Global target mRNA specification and regulation by the RNA-binding protein ZFP36
© Mukherjee et al.; licensee BioMed Central Ltd. 2014
Received: 8 January 2013
Accepted: 6 August 2013
Published: 8 January 2014
ZFP36, also known as tristetraprolin or TTP, and ELAVL1, also known as HuR, are two disease-relevant RNA-binding proteins (RBPs) that both interact with AU-rich sequences but have antagonistic roles. While ELAVL1 binding has been profiled in several studies, the precise in vivo binding specificity of ZFP36 has not been investigated on a global scale. We determined ZFP36 binding preferences using cross-linking and immunoprecipitation in human embryonic kidney cells, and examined the combinatorial regulation of AU-rich elements by ZFP36 and ELAVL1.
Targets bound and negatively regulated by ZFP36 include transcripts encoding proteins necessary for immune function and cancer, and transcripts encoding other RBPs. Using partial correlation analysis, we were able to quantify the association between ZFP36 binding sites and differential target RNA abundance upon ZFP36 overexpression independent of effects from confounding features. Genes with increased mRNA half-lives in ZFP36 knockout versus wild-type mouse cells were significantly enriched for our human ZFP36 targets. We identified thousands of overlapping ZFP36 and ELAVL1 binding sites, in 1,313 genes, and found that ZFP36 degrades transcripts through specific AU-rich sequences, representing a subset of the U-rich sequences ELAVL1 interacts with to stabilize transcripts.
ZFP36-RNA target specificities in vivo are quantitatively similar to previously reported in vitro binding affinities. ZFP36 and ELAVL1 bind an overlapping spectrum of RNA sequences, yet with differential relative preferences that dictate combinatorial regulatory potential. Our findings and methodology delineate an approach to unravel in vivo combinatorial regulation by RNA-binding proteins.
Regulation of gene expression is a complex process coordinated at many steps. Post-transcriptional regulation is controlled through RNA-binding proteins (RBPs) and non-coding RNAs (ncRNAs) interacting with RNA regulatory elements (RREs). Dynamic and combinatorial interactions of RBPs and ncRNAs with these RREs determine the functional outcome of specific steps of RNA processing, such as splicing, polyadenylation, export, stability and translation . Additionally, interactions between RBPs and RREs govern messenger RNA (mRNA) stability and translational efficiency.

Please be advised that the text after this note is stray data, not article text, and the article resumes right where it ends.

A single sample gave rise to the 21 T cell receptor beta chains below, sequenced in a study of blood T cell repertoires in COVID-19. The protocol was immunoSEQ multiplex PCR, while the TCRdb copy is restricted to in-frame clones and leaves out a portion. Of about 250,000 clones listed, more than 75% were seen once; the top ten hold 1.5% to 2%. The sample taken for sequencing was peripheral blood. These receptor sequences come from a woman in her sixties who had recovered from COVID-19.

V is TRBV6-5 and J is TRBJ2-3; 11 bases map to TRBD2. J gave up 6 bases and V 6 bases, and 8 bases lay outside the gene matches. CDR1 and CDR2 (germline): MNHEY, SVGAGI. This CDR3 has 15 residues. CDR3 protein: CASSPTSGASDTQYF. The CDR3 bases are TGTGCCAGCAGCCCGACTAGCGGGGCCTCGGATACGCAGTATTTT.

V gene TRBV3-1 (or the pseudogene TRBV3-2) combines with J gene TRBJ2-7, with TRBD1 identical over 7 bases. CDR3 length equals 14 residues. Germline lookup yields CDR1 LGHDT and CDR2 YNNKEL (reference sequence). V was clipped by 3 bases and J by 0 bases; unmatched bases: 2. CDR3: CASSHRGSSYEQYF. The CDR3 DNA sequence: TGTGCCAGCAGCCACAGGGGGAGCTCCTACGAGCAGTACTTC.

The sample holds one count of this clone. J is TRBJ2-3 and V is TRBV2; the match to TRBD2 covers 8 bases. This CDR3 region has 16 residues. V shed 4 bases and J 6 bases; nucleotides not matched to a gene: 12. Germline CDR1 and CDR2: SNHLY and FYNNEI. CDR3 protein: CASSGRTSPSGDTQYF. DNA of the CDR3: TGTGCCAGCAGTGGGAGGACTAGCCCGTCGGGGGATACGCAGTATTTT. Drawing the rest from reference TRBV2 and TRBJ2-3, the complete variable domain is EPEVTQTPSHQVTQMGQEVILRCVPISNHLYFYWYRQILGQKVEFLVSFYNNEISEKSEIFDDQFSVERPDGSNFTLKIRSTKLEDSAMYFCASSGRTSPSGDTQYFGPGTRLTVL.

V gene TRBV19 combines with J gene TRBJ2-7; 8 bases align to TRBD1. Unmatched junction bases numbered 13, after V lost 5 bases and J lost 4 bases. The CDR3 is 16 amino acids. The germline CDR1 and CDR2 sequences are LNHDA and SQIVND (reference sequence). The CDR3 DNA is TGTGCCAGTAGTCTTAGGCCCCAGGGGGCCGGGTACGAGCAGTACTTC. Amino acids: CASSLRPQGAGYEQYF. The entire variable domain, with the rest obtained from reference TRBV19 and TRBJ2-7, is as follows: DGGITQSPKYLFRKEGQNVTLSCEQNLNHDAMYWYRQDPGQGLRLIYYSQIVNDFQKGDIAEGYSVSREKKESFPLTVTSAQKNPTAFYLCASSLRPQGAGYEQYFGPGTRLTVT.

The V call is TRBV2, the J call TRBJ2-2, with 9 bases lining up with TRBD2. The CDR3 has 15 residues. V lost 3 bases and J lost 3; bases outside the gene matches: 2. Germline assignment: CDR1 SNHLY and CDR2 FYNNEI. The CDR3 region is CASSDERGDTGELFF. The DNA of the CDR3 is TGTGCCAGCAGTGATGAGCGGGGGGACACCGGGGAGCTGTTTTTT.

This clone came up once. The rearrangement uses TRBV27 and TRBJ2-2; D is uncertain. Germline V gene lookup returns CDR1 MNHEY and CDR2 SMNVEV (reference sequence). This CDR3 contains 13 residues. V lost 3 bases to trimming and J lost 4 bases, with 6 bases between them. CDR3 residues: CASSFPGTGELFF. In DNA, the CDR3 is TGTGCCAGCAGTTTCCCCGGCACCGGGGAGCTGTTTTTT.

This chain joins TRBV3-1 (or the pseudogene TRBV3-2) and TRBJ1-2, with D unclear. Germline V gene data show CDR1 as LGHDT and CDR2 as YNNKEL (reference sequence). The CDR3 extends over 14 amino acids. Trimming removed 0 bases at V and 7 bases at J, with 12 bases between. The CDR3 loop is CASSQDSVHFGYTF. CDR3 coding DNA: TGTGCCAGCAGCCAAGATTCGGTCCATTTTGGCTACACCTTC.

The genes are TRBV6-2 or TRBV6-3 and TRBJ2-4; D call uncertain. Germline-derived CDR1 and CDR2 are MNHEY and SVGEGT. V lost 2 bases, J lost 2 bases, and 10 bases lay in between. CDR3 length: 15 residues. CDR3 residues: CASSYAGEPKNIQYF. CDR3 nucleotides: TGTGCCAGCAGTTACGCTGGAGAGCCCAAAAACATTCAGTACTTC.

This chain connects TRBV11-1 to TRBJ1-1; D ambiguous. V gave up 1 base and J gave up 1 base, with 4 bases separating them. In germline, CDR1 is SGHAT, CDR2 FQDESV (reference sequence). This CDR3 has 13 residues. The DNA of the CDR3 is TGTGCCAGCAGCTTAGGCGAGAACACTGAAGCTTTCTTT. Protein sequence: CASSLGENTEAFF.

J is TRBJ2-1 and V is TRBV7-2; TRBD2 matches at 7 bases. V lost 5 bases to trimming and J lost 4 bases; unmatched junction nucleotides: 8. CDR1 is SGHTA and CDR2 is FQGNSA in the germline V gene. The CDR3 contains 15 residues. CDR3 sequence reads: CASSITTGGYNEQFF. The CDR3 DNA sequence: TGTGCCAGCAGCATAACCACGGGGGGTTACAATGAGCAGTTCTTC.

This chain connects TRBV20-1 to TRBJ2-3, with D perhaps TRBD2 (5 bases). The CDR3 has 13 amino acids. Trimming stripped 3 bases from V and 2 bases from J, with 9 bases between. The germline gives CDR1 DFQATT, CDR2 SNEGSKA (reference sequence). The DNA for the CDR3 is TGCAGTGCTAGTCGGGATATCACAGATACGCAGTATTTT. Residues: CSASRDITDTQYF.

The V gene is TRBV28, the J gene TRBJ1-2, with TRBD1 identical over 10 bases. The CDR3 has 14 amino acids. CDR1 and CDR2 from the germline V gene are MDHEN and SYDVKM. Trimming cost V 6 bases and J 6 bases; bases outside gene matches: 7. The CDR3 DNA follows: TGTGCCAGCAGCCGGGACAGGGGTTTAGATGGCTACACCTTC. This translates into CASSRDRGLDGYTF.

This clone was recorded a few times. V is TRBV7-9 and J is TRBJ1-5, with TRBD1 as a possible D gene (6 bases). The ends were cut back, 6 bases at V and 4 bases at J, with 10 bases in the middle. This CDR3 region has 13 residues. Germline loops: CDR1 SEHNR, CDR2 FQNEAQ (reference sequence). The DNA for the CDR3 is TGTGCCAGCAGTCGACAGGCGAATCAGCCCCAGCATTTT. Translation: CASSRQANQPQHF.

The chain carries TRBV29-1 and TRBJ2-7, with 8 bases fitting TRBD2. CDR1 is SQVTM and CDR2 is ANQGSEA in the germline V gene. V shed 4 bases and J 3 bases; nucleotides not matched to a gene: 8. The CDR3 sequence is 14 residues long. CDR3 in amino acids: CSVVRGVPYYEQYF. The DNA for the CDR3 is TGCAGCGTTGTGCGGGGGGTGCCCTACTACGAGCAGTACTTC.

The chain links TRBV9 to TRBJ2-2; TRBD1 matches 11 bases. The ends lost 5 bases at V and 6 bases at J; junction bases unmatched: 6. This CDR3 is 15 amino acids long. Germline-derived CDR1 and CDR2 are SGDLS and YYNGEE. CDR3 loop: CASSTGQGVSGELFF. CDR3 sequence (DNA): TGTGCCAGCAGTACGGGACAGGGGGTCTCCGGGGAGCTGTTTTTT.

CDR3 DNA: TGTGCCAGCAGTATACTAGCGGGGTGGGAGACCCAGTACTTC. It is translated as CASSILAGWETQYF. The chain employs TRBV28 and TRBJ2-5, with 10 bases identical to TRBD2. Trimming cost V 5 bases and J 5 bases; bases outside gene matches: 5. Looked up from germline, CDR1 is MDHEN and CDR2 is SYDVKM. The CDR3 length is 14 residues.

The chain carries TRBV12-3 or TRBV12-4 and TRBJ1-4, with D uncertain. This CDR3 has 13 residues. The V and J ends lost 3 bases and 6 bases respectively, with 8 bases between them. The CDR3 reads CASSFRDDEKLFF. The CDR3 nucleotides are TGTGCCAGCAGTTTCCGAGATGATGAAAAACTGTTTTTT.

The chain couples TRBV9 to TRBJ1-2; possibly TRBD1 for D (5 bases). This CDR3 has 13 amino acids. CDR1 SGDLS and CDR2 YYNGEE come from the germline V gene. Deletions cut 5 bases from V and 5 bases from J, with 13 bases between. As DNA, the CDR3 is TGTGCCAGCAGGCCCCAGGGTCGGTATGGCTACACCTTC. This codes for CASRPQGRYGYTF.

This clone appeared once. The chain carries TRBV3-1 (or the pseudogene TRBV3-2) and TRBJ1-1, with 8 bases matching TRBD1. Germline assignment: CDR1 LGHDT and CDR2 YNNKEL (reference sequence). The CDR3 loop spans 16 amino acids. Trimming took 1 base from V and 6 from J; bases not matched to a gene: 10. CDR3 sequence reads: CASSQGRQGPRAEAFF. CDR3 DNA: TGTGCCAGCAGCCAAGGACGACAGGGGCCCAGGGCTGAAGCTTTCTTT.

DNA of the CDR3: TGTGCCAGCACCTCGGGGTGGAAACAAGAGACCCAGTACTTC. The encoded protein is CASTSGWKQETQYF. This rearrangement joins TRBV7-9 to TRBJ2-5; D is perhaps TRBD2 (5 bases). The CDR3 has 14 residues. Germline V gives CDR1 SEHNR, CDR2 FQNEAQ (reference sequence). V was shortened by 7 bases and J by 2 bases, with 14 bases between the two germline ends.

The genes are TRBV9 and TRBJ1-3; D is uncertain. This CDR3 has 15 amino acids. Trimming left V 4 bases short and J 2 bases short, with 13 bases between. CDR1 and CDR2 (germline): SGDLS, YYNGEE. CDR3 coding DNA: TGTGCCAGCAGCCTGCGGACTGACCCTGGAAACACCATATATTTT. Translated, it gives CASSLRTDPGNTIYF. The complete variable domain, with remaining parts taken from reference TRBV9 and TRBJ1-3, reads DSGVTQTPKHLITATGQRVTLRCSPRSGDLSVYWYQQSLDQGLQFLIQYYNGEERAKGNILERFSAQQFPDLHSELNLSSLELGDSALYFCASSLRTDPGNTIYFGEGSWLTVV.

AU-rich elements (AREs) are conserved cis-regulatory elements, originally discovered in the 3′ untranslated region (UTR) of labile mRNAs, encoding cytokines and early expressed immune response genes [2, 3]. The most commonly defined AREs are the pentamer AUUUA, which is often found tandemly arranged, and the nonamer UUAUUUAUU, which is a pentamer flanked by uridylates [4–6]. AREs are generally considered instability elements, since they typically interact with RBPs that subsequently recruit mRNA degradation machinery [7, 8]. Examples of ARE-binding proteins include the ELAV family, ZPF36 family, HNRNPD/AUF family, TIA1, TIAR and KSRP. Mice lacking the AU-rich region containing multiple AREs residing in the 3′ UTR of the tumor necrosis factor α (TNFα) transcript develop inflammatory disease, demonstrating their primacy in gene regulatory mechanisms .
Tristetraprolin (ZFP36) is the founding member of the TIS11 family of RBPs. It interacts with AREs through tandem CCCH zinc fingers (TZFs) . Mice deficient in ZFP36 also exhibit inflammatory disease phenotypes, mostly explained by deregulation of TNFα mRNA stability and biosynthesis . The interaction of ZFP36 with AREs in the 3′ UTR of targeted mRNAs, such as TNFα, promotes mRNA degradation . ZFP36 is a nucleo-cytoplasmic shuttling protein that is predominantly cytoplasmic at steady state . The RNA-binding specificity of ZFP36 resides in the TZF domain, which interact with low nanomolar affinity with synthetic RNA substrates containing the nonamer UUAUUUAUU . The NMR structure of the nonamer sequence bound to the TZF domain from human ZFP36L2 revealed that the zinc fingers symmetrically bind to UAUU half-sites, with the 5′ uridylate unbound . There have been many detailed in vitro investigations of ZFP36–mRNA interaction (reviewed in ); however, in vivo studies have only determined the mRNA pools associated with ZFP36 and have not defined individual binding sites at high resolution [17, 18].